All the churches I've regularly attended have had black pastors. My mother's father was one of the founding members of the Methodist church her sisters still attend. It sits in the middle of nowhere, on land that was unsuitable for farming, next to the turn of the century school building where my grandmother taught.
I went there in the summers for Vacation Bible School. I've been there for regular services many, many Sundays. I've attended funerals there for three of my aunts and uncles.
The thing about the Methodist church that seems to keep a pretty good balance between the needs of the parishoners and the aspirations of the pastor is the rotation system the Methodists have that move the pastors around every few years. The church is associated more with its leading members than with its pastor, and they have been successful, at least so far, in putting the resources of the church more towards the needs of the members in their regular lives instead of larger buildings.
The sermons kept your attention sometimes and put you to sleep sometimes. The pastors tended to be educated, and most of them prepared actual texts for their sermons.
The church my father's parents attended was Baptist. It was at the county line, under a stand of huge oak trees, a wooden building with no air conditioning. The minister was old and wizened, with a smile that seemed pretty devilish for a man of the cloth. He farmed during the week and preached on Sunday. The thing I remember about him is the way he used the bible verses as a guide to a stream of consciousness chant, a sing song rythmn that he emphasized with a stomp of his shoe upon the wooden floor. It seemed to end up being the same chant week after week.
The churches I see here in Atlanta probably aren't that different from Rev Wright's old church in Chicago, except here they preach black prosperity. After a church gets a few hundred members, the pastor becomes a manager. After a church gets a couple thousand members, the pastor becomes an administrator. More than five thousand members and the minister is an executive, leading an enterprise with cashflows and payrolls more reminscent of a mid-sized business.
Leaving all that power and adulation has to be hard.
What I can't understand is how such an educated man, who has dedicated his life to uplifting black people, can put himself in front of the press and the TV cameras at this moment, knowing full well what his continued presence on TV sets around the country can do to thwart one of the most uplifting experiences in black American history to date.
There are more than a few black people in America, college educated people who have never owned a gun or struck anyone in anger, who would be willing to draw a bead on Rev Wright today.
The old adage "black people are like crabs in a barrel" stayed with me all through the night.
Even now, a day later, I feel like I'm in a movie. Of all the things that could happen, this is the LAST thing I would have thought anyone with half a brain would do, let alone a learned and accomplished man who has risen above some of the same challenges Obama is facing.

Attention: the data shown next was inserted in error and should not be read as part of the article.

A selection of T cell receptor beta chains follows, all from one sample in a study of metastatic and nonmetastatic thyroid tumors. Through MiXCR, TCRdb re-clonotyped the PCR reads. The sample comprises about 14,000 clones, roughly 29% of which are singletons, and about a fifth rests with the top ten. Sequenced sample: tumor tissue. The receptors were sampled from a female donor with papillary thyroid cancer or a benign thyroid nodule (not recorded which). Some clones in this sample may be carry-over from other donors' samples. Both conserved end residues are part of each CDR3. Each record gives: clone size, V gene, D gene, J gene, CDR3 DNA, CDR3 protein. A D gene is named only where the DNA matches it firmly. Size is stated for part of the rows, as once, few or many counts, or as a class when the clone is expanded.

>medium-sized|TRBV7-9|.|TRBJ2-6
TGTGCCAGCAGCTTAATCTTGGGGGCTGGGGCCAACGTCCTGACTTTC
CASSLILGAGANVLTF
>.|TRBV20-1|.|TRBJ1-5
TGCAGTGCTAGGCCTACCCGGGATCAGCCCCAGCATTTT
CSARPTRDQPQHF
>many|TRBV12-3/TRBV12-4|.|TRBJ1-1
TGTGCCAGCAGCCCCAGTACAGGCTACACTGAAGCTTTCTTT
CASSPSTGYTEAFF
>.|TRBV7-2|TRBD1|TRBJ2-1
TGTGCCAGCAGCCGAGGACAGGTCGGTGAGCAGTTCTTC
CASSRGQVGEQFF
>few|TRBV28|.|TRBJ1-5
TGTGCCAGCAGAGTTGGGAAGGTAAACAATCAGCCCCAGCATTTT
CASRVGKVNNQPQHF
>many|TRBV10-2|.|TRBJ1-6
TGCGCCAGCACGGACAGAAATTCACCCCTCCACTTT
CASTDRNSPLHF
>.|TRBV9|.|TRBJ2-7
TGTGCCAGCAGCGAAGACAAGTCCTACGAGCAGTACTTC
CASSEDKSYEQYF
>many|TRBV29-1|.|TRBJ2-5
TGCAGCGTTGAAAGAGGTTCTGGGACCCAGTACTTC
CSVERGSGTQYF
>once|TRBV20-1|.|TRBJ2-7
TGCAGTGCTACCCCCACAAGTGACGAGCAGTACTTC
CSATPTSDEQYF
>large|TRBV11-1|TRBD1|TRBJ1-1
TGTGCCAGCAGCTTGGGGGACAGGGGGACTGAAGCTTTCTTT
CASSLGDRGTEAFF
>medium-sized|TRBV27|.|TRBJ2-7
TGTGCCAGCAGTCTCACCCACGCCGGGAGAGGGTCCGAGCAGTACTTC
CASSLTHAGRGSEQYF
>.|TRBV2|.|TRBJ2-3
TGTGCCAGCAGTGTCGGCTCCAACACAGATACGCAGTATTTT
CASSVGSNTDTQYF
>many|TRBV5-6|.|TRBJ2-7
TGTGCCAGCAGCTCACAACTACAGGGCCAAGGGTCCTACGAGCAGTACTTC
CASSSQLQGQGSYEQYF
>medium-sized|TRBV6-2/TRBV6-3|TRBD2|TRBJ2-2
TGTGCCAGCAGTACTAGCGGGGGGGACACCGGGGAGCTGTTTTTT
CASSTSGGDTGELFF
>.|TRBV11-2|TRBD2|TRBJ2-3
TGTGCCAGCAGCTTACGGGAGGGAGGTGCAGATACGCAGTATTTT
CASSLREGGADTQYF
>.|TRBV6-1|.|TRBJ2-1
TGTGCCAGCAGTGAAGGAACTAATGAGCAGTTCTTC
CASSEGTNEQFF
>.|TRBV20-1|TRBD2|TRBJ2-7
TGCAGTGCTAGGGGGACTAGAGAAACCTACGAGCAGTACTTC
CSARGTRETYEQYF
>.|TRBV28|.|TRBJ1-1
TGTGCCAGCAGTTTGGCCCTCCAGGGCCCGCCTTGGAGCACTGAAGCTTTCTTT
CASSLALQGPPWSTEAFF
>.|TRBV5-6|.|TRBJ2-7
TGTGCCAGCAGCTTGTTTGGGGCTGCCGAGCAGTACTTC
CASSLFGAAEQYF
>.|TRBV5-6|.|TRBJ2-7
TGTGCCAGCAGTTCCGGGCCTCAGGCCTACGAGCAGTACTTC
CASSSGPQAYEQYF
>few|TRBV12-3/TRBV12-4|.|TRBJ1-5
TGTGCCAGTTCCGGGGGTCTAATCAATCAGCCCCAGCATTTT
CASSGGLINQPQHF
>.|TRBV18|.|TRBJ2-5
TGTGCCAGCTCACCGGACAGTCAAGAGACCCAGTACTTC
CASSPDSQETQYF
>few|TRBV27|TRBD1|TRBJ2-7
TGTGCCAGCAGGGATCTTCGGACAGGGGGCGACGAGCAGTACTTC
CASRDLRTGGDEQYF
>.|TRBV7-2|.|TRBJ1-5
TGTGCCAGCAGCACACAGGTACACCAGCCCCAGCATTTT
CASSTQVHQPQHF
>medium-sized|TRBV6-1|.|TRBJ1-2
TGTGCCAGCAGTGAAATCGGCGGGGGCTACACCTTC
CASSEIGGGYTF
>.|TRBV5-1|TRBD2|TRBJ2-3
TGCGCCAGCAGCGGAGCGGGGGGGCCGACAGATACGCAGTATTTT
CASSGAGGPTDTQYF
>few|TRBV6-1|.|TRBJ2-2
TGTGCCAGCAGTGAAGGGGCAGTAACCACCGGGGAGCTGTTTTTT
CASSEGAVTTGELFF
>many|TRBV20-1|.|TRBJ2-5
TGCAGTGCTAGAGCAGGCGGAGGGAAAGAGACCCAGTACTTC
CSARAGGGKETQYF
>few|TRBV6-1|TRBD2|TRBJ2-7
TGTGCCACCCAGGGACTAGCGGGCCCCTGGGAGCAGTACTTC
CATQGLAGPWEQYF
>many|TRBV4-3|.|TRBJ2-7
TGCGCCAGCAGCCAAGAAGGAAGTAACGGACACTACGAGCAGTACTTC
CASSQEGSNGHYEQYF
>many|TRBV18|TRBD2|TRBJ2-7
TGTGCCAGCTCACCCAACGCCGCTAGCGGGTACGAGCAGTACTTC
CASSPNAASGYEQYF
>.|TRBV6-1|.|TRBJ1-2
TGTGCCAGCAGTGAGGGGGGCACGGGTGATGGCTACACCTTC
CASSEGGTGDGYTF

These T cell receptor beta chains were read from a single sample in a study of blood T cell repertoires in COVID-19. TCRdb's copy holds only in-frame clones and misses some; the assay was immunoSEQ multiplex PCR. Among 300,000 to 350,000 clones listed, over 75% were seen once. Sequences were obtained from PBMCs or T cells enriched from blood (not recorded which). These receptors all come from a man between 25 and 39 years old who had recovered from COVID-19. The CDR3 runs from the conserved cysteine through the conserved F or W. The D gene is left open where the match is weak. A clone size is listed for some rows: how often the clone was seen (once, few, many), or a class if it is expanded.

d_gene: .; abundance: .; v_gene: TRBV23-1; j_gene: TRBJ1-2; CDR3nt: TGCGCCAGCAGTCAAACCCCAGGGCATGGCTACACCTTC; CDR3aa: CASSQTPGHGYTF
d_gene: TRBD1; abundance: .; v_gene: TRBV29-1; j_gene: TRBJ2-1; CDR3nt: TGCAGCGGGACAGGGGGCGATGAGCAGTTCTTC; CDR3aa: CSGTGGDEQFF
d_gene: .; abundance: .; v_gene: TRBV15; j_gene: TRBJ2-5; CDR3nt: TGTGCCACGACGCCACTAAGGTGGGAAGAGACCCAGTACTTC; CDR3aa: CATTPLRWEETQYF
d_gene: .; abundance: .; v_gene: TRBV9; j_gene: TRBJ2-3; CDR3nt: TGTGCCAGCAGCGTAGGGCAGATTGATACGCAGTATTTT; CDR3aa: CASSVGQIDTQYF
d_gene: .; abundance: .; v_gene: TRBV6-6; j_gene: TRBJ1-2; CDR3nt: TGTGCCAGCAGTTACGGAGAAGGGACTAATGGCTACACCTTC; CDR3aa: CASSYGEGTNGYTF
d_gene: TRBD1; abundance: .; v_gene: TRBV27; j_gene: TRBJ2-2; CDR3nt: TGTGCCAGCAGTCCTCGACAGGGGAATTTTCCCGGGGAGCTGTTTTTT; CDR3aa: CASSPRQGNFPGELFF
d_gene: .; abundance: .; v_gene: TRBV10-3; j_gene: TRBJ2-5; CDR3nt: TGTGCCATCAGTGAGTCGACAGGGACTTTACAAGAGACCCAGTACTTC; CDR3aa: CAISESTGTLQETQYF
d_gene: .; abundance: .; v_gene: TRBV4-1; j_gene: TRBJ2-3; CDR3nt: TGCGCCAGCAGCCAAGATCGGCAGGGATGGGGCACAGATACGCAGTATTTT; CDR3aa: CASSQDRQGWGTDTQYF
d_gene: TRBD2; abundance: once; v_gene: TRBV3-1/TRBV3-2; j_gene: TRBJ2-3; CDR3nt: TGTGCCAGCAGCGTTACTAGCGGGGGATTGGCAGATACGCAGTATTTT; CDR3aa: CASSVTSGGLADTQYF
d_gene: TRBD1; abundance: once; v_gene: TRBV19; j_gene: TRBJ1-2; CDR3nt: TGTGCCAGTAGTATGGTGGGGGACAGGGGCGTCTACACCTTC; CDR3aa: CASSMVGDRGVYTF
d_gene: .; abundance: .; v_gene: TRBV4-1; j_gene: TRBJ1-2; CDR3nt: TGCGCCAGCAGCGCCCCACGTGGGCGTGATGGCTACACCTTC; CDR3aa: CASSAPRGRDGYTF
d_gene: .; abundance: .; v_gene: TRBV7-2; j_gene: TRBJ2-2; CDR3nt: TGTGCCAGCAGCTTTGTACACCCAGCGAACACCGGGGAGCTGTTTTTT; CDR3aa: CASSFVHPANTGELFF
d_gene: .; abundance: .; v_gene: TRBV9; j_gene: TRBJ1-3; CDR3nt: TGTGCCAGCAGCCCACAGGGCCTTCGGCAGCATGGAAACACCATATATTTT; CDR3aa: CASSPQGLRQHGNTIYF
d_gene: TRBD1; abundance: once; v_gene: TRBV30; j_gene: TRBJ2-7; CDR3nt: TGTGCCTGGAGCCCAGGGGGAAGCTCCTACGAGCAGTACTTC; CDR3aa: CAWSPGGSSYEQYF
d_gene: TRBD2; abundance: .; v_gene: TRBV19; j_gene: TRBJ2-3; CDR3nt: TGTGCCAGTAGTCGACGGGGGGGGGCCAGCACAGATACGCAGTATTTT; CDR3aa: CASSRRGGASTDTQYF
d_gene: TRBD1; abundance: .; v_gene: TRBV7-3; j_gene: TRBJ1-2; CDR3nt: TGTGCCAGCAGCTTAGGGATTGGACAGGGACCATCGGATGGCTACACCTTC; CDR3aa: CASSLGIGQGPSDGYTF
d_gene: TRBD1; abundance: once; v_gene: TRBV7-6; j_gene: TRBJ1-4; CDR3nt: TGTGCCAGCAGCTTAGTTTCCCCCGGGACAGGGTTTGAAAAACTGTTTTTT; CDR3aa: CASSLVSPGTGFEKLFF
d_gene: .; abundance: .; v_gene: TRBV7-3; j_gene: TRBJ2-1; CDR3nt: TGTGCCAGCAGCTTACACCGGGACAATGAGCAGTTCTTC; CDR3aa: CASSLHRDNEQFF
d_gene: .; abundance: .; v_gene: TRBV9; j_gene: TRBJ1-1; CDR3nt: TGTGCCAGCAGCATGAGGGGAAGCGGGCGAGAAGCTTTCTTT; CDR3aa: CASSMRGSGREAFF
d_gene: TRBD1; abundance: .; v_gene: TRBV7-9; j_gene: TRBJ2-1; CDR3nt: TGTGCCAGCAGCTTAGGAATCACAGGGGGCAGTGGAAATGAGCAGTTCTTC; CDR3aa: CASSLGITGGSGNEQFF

Everyone else has stepped back except Rev. Wright and Al Sharpton. Wright knows that there has been a noticeable absence of rabble rousing by the usual rabble rousers the last few months. More importantly, he knows WHY this is so.
The chit chat hour has begun in my office - Rev Wright's antics are being debated by a couple of people about ten feet away - they are incredulous, even though they understand that much of this grandstanding is calculated.
I'm not in a civil enough mood to join the conversation right now.
The irony is, I've posted statements similar to the some of the ones Rev Wright has made on this very website.
What I am afraid of is the public at large. I can't get to the place yet where I can trust that enough of the voting public is able to successfully parse fact from fiction in a way that does not obscure the good things about the Obama campaign.
I'd like to believe that I am smart enough, am sophisticated enough, to not need to have a hero, but I succumb once in while to the rapture of what could be, to the shining light of possibilty.
The machinations required to sustain the candidacy of this black man running for president of the United States has caused me to be more introspective than I have at any time since I was a teenager. Am I able to be more than I am? Am I doing what it takes to be more than I am? Are my life goals perched high enough? Have I done anything that was really worthwhile in these forty one years I've been alive?
I can understand the need to confront the ugly truths that are an important part of America's history. But to me, some of the same people who are putting $10 and $20 a week into the Trinity collection baskets on Sundays are some of the same people who are finding ways to send Obama $5, $10 or $15 when they have it.
To risk squandering the hope of those hundreds of thousands of people all over this country who have never given to a political campaign before is mind boggling to me.
In a couple of days this will pass. I'll revert to the things I know to be true. There will be no real surprises in the upcoming primaries. But until then I will shake my head in wonder every few minutes as I try to see the utility value in Rev Wright's recent actions.